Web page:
Common vaccine side effects


Some COVID-19 vaccines may be more reactogenic than other vaccines that people are more familiar with. It is important to set this expectation with your patients in case they experience a strong reaction after being vaccinated.

Key Points

  • Common side effects from vaccination are pain, redness, and swelling on the arm where the shot was given, and tiredness, headache, muscle pain, chills, fever and nausea throughout the rest of the body. Some people have no side effects.

  • Provide a comparison if it is appropriate for the patient (for example, pain after receiving the shingles vaccine for older adults who have received it).

  • Side effects after the second dose, for vaccines that require two doses, may be more intense than the ones they experienced after the first shot.

  • These side effects may affect your ability to do daily activities, but they should go away in a few days. Patients should seek medical care if their symptoms don’t go away.

  • While COVID-19 vaccines may cause side effects, vaccines cannot give someone COVID-19.

  • Side effects are normal signs that the body is building protection.

  • It is not recommended to take over-the-counter medicine – such as ibuprofen, aspirin, or acetaminophen – before vaccination for the purpose of trying to prevent vaccine-related side effects.

  • Patients should talk to you or to their vaccination provider about any questions they may have about medications they are taking.


Serious, long-term, or unknown side effects

Due to the relative speed with which these vaccines were developed, patients’ concerns about long-term side effects are reasonable and to be expected. For other vaccines routinely used in the United States, the phases of clinical trials are performed one at a time. During the development of COVID-19 vaccines, these phases have overlapped to speed up the process so the vaccines can be used as quickly as possible to control the pandemic. No trial phases have been skipped.

Key Points

  • While COVID-19 vaccines have been developed rapidly, all steps have been taken to ensure their safety and effectiveness.

  • In the United States, the FDA and CDC continue to monitor vaccine safety to make sure even long-term side effects are identified. Globally, many countries are also monitoring vaccine safety.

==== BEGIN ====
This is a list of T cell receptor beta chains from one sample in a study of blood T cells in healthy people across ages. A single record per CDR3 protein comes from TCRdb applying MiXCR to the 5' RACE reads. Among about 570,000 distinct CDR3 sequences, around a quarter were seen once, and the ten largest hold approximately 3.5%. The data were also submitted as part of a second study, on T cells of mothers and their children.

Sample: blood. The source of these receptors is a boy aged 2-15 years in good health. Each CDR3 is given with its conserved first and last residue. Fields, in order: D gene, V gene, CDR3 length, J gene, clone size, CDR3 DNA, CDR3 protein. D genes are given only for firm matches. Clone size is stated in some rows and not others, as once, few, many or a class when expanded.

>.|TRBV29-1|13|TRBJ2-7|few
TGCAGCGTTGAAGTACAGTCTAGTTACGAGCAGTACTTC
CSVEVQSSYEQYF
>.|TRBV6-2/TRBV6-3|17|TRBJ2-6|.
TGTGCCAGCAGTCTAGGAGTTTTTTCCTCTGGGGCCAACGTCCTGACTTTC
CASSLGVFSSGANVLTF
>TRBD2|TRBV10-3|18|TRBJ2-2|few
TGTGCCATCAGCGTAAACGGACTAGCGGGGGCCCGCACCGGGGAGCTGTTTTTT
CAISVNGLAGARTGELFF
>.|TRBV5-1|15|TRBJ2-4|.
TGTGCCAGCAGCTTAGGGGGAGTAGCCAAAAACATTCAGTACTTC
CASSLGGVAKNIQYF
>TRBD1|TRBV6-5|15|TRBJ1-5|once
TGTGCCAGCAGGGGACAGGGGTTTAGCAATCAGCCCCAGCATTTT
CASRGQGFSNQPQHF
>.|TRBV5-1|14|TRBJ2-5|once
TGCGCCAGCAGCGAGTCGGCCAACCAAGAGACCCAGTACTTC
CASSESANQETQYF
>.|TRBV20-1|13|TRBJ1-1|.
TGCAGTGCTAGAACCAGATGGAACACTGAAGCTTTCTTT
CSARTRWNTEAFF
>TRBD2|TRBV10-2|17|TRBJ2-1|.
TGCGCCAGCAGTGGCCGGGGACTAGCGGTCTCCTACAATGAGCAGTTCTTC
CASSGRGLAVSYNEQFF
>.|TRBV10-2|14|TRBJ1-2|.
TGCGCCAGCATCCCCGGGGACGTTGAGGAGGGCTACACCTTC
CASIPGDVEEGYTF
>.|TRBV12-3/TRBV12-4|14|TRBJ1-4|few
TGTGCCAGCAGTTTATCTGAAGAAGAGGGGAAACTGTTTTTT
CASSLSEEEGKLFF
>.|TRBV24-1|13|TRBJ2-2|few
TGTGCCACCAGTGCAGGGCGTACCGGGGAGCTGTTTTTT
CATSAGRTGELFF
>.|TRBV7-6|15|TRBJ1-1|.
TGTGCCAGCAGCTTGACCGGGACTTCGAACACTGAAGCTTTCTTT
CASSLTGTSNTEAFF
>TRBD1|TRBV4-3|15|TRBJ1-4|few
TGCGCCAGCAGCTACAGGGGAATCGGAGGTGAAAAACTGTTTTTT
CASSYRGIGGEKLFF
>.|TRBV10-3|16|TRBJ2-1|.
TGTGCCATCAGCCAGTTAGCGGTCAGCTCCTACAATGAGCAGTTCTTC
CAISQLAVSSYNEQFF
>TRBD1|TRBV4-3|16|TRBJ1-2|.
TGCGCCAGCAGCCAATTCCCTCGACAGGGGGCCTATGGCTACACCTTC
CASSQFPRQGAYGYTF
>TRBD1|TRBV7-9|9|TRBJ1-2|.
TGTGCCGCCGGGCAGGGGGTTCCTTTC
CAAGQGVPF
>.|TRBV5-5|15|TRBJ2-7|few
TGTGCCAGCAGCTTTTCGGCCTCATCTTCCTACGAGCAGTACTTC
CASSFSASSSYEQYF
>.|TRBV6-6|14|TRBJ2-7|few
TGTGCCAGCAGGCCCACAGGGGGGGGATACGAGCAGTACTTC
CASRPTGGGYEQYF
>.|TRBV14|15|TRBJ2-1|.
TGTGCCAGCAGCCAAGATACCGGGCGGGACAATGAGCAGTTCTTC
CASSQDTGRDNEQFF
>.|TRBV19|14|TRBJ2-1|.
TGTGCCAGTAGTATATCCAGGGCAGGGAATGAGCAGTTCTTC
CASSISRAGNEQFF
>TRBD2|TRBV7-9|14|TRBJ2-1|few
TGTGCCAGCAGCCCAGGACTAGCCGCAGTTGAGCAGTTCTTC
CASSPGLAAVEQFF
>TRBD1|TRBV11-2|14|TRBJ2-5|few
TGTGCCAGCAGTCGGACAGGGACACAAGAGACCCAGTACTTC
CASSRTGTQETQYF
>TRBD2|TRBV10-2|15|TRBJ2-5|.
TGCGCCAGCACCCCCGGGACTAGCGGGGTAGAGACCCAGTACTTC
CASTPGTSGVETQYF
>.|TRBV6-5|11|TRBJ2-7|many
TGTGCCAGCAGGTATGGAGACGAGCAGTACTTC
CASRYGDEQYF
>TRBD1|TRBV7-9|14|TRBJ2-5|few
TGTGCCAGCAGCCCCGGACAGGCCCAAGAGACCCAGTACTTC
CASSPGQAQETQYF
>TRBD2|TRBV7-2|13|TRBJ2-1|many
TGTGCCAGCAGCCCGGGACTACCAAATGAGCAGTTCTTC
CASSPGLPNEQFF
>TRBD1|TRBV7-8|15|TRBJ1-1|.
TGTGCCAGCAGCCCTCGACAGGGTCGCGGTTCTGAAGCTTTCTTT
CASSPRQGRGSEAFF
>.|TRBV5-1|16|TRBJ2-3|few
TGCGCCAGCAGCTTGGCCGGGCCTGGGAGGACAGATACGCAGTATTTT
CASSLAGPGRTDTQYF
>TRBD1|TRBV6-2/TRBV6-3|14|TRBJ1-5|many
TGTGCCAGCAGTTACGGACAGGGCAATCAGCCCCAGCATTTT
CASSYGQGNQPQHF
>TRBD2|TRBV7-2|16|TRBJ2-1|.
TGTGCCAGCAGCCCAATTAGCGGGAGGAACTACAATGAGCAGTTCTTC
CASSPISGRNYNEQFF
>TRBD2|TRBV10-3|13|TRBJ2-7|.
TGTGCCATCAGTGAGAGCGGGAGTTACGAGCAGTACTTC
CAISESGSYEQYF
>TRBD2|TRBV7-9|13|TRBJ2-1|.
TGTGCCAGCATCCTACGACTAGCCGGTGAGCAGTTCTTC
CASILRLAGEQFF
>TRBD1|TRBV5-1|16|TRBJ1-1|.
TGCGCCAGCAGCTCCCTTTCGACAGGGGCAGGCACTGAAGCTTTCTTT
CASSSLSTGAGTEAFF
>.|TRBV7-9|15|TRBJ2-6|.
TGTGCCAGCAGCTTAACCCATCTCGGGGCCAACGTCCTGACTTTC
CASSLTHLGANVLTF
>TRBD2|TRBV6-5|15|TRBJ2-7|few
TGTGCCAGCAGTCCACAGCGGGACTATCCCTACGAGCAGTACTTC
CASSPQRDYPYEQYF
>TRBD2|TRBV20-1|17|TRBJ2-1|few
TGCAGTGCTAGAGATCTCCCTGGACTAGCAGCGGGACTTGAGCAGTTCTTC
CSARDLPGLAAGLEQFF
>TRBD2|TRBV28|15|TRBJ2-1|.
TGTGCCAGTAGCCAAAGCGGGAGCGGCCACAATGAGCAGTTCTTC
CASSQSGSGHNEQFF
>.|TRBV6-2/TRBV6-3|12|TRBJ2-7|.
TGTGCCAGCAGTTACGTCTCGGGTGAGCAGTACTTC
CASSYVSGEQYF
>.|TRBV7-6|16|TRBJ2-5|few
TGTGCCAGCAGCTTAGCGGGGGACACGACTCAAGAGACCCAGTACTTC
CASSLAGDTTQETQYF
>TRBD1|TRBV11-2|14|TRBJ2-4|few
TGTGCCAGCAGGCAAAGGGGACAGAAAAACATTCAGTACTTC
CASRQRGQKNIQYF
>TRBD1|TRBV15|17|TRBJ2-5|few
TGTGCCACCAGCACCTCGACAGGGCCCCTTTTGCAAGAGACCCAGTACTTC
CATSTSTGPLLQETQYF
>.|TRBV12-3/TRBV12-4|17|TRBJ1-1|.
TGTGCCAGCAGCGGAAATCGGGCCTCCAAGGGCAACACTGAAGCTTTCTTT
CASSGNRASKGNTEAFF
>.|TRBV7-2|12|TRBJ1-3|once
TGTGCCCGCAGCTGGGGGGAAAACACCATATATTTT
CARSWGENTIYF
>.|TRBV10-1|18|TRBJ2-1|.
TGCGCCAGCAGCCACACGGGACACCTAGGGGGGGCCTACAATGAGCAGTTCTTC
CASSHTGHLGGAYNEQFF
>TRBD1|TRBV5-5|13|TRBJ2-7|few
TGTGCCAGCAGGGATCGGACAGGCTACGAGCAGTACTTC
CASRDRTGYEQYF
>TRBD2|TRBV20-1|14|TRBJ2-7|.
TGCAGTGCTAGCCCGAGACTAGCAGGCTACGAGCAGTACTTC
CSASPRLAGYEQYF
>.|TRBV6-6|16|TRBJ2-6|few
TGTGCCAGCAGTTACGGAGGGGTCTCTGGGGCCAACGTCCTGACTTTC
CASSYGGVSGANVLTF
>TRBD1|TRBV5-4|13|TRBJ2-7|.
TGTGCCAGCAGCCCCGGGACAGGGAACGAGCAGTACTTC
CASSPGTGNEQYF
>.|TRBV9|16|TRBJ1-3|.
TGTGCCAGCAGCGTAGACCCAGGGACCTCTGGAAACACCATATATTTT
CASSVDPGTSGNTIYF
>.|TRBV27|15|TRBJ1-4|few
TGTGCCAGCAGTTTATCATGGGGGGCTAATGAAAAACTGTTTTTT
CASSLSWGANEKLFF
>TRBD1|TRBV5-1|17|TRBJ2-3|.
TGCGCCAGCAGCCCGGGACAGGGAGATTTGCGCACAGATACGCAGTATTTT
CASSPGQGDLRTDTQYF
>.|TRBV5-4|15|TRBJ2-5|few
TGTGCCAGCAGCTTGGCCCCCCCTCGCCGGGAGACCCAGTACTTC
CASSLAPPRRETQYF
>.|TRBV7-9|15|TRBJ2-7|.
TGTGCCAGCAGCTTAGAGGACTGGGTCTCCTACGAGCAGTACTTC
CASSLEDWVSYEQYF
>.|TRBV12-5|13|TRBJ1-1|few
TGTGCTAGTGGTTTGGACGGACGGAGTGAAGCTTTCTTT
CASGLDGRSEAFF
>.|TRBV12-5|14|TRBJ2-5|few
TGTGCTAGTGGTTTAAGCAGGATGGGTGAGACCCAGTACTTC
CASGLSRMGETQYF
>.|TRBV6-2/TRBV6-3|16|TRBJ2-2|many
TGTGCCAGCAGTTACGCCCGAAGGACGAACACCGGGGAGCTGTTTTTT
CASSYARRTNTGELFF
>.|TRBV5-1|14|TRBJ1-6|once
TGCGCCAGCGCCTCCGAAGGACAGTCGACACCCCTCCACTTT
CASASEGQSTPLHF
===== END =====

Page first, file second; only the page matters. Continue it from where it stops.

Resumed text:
• COVID-19 vaccines are being continuously monitored for safety, and the FDA and ACIP will take action to address any safety problems detected.


How many doses are needed and why

The mRNA vaccines, Pfizer-BioNTech COVID-19 Vaccine and Moderna COVID-19 Vaccine, require two shots. The same vaccine brand must be used for both shots. The viral vector vaccine, Johnson & Johnson’s Janssen COVID-19 Vaccine, only requires one shot.

Key Points

  • The Pfizer-BioNTech COVID-19 Vaccine and Moderna COVID-19 Vaccine both need two shots in order to get the most protection.

  • People should get their second shot even if they have side effects after the first shot, unless a vaccination provider or doctor has advised them not to get it.

  • Only one shot of Johnson & Johnson’s Janssen COVID-19 Vaccine is needed to get the most protection.

  • If two shots are required, the shots are given several weeks apart and both shots are generally needed to provide the best protection against COVID-19. The first shot primes the immune system, helping it recognize the virus, and the second shot strengthens the immune response.

  • Patients should be advised to set up an appointment for their second dose before they leave.

  • COVID-19 vaccines are not interchangeable with each other.

  • CDC does not recommend one vaccine over the other. Tell your patient they should receive the first vaccine available to them.


Which vaccine to get

Because there are different types of COVID-19 vaccines authorized and recommended, patients may have questions about which vaccine brand they should get.

Key Points

  • All currently authorized and recommend COVID-19 vaccines are safe and effective, and CDC does not recommend one vaccine over another.

  • Patients should get the first vaccine that is available to them. They should not wait for a specific brand.

  • There is vaccination information available to give to your patients, including how to find a vaccination location, what to expect at their appointment, and more.

  • Your patients should know the benefits of getting a COVID-19 vaccine, including what they can start doing again once they are fully vaccinated.


Other Questions Patients May Have about COVID-19 Vaccination If you have additional questions from patients, see Frequently Asked Questions about COVID-19 Vaccination for regularly updated answers to common questions.



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